Arun Jesudian, MD, and James Williams, MS, DO, FACEP, highlight precipitating factors for HE and medication compliance for the condition.
Arun Jesudian, MD: We also look with simple imaging like an ultrasound with doppler for other potentially precipitating factors like a portal vein thrombosis or hepatocellular carcinoma/liver cancer, which might have caused them to decompensate with this episode of encephalopathy. Then in the blood work, it sounds like you’re also interested in hepatorenal syndrome, so even on the basic blood work we can sometimes find other major problems like acute kidney injury or electrolyte derangements. Hyponatremia’s a big one, hypokalemia. Anything else in terms of precipitating factors that you look for? I imagine you look through medications closely.
James Williams, MS, DO, FACEP: Well, I’m not sure about your patients, but not all my patients do exactly what we recommend. Medication noncompliance is a challenge. Just last night I saw a patient and she admitted, she said, “I’m a terrible patient. I don’t take any of my antihypertensive or my antidiabetic medications.” So that’s a big problem. To draw another analogy, sometimes it’s like a psychiatric patient; again, I’m talking to my emergency medicine colleagues and the patients feel great, so they stop taking their medication. Well, of course, that’s going to lead unfortunately to a bad outcome. The patients, particularly if they’re only on lactulose, know it’s a terrible medication. They don’t like it. I say that it’s a terrible medication only in so far as that it causes some diarrhea, and the patients don’t like that, so they oftentimes will stop and that’s going to precipitate then another episode of HE [hepatic encephalopathy], and it’s a rapid cycle. That’s what I find so fascinating about these patients, they are complex. It’s not just one simple thing like appendicitis, take it out, and we’re done. One thing leads to another and there are multiple diagnoses at the same time. I’d underscore that one of the benefits I’ve found is that if I can optimize what the therapeutic benefit of these medicines is and then decrease the side effects, then that’s going to lead to patient compliance, and hopefully, that’s going to decrease my re-hospitalization and optimize outcome and minimize mortality and morbidities. That’s a big thing. Just give the patients something that they’re not going hate taking, that will increase their compliance.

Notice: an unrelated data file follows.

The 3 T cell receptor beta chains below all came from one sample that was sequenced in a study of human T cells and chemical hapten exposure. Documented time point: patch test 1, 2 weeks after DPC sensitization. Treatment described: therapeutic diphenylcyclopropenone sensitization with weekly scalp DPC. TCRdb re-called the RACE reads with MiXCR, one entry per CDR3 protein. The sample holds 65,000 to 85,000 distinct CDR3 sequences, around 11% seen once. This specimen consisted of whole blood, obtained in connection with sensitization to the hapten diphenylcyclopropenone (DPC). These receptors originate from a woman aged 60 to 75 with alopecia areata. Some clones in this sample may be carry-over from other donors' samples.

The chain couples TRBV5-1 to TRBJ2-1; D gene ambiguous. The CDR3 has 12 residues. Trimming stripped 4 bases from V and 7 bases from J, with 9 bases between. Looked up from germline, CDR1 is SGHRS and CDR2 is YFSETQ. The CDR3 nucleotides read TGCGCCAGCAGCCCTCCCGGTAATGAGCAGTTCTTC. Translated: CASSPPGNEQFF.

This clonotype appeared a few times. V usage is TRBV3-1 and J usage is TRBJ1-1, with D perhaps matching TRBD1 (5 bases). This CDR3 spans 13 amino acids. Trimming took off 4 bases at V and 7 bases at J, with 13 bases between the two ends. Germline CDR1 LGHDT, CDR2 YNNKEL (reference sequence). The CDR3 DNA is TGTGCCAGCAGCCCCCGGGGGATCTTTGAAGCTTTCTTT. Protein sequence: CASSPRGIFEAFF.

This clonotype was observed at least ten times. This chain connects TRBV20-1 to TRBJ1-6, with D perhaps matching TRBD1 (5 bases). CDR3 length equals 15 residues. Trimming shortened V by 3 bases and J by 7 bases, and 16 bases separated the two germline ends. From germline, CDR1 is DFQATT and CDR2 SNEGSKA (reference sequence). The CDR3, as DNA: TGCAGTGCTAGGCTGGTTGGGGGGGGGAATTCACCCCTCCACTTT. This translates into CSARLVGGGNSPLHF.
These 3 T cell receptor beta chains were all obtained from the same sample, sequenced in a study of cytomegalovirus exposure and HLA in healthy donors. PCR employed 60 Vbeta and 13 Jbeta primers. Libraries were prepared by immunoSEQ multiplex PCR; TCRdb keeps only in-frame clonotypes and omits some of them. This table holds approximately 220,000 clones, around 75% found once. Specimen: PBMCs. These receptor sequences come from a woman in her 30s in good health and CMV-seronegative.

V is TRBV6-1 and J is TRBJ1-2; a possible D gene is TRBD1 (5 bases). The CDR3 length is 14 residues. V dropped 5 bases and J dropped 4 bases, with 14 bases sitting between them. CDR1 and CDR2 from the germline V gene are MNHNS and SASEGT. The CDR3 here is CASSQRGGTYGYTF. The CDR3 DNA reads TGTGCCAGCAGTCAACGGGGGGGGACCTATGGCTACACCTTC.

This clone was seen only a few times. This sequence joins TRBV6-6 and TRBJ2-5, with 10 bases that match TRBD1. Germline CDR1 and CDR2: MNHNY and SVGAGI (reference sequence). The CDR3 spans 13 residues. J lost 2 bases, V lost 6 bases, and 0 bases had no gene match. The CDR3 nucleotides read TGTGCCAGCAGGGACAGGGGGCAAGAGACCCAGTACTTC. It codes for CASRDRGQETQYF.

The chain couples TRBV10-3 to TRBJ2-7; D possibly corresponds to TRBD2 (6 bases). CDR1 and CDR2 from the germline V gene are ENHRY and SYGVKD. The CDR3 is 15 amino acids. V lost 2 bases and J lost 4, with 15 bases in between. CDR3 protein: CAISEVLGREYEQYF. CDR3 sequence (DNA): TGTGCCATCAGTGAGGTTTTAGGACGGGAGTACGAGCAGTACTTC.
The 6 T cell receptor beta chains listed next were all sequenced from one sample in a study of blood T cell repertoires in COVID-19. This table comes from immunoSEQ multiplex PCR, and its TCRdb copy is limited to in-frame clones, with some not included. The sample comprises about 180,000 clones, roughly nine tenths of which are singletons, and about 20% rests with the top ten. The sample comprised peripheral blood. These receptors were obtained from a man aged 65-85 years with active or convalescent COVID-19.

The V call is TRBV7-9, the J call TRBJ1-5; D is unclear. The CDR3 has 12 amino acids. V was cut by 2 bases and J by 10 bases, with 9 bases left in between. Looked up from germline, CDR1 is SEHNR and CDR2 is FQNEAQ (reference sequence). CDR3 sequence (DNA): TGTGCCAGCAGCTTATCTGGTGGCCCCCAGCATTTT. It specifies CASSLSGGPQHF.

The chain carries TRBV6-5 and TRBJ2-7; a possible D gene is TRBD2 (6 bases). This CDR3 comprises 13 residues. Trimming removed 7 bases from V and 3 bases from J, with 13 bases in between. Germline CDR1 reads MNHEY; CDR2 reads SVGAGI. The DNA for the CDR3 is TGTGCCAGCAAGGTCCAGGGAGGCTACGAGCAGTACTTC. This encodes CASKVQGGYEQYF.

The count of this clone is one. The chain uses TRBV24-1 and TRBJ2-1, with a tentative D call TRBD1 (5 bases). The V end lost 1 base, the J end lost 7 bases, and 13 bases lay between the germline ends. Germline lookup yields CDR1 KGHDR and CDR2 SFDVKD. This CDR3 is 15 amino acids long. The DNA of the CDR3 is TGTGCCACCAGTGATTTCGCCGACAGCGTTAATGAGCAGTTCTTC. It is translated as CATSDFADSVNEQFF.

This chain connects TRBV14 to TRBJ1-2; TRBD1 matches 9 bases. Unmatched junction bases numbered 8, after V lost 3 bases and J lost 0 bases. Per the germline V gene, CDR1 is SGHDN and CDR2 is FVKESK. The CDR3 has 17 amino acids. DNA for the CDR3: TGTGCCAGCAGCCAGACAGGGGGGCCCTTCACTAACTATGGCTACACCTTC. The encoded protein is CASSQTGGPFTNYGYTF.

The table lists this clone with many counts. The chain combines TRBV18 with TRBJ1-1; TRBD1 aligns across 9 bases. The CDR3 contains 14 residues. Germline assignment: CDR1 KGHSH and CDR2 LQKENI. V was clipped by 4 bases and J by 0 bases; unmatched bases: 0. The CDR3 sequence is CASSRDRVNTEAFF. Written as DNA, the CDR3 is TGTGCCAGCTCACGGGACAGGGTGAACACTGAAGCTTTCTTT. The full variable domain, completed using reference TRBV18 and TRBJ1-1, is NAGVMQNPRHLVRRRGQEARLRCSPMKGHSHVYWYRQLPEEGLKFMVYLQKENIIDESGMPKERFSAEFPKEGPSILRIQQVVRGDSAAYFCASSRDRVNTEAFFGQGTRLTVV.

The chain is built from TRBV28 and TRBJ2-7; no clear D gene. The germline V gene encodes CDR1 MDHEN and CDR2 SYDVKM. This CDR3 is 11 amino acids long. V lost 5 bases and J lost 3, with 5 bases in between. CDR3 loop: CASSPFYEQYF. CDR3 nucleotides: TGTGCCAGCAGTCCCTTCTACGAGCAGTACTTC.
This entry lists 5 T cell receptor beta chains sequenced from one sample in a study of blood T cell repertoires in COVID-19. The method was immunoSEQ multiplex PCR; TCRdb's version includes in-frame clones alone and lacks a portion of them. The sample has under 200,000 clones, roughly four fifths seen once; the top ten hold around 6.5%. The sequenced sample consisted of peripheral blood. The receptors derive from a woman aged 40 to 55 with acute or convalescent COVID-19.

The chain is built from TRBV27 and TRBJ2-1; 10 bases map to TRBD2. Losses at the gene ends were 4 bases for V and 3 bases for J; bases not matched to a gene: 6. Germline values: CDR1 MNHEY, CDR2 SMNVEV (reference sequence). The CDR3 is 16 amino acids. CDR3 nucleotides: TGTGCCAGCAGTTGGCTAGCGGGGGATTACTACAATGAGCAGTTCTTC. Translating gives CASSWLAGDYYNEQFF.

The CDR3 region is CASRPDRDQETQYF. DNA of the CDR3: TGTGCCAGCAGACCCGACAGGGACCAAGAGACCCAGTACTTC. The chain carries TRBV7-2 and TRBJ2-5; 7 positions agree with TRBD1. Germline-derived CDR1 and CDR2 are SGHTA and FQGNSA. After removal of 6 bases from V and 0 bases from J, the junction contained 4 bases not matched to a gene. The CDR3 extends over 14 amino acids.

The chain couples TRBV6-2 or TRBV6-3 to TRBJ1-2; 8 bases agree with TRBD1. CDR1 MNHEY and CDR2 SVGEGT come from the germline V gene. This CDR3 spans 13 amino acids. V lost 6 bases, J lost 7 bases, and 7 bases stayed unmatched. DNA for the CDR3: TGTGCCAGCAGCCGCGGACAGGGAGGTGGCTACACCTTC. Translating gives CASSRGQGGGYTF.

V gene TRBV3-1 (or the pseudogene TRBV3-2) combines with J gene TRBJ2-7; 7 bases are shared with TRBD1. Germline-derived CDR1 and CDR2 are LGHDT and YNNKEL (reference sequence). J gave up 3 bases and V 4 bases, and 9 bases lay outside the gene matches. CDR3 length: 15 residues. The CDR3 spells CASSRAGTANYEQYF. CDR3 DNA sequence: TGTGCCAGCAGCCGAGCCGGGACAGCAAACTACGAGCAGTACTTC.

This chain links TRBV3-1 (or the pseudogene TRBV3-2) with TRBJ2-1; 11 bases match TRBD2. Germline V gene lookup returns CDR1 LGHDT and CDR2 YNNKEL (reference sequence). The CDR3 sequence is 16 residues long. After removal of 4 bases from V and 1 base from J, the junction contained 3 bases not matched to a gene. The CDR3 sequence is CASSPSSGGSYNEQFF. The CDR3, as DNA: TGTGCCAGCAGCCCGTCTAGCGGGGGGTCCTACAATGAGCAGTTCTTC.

Arun Jesudian, MD: Hepatic encephalopathy is unique in some ways because as it gets worse, it’s more likely patients are not going to take their medications, which is too bad. They’re oftentimes patients who have the best of intentions. They can be very compliant and always take their medications, but once they’re altered, that’s one of the first things to go is remembering to take lactulose 3 times a day or taking their rifaximin [Xifaxan] twice a day, and then they all of a sudden can get worse. We see both patients who baseline have trouble adhering to medication requirements or the patients who are very compliant, but because of the condition then run into problems where they're not taking their medications as prescribed or at all. When it comes to medications, another thing that I look for is have they been taking any sedating medications? Sometimes those can be the patient just taking them on their own. They might be taking opioids, benzos [benzodiazepines], or sleep aids, and those may or may not be prescribed for them. Sometimes another physician who’s taking care of them is prescribing that medication for a condition, not necessarily thinking how it might adversely affect their mental status because of their HE.
James Williams, MS, DO, FACEP: Yeah. I would agree completely.
Transcript Edited for Clarity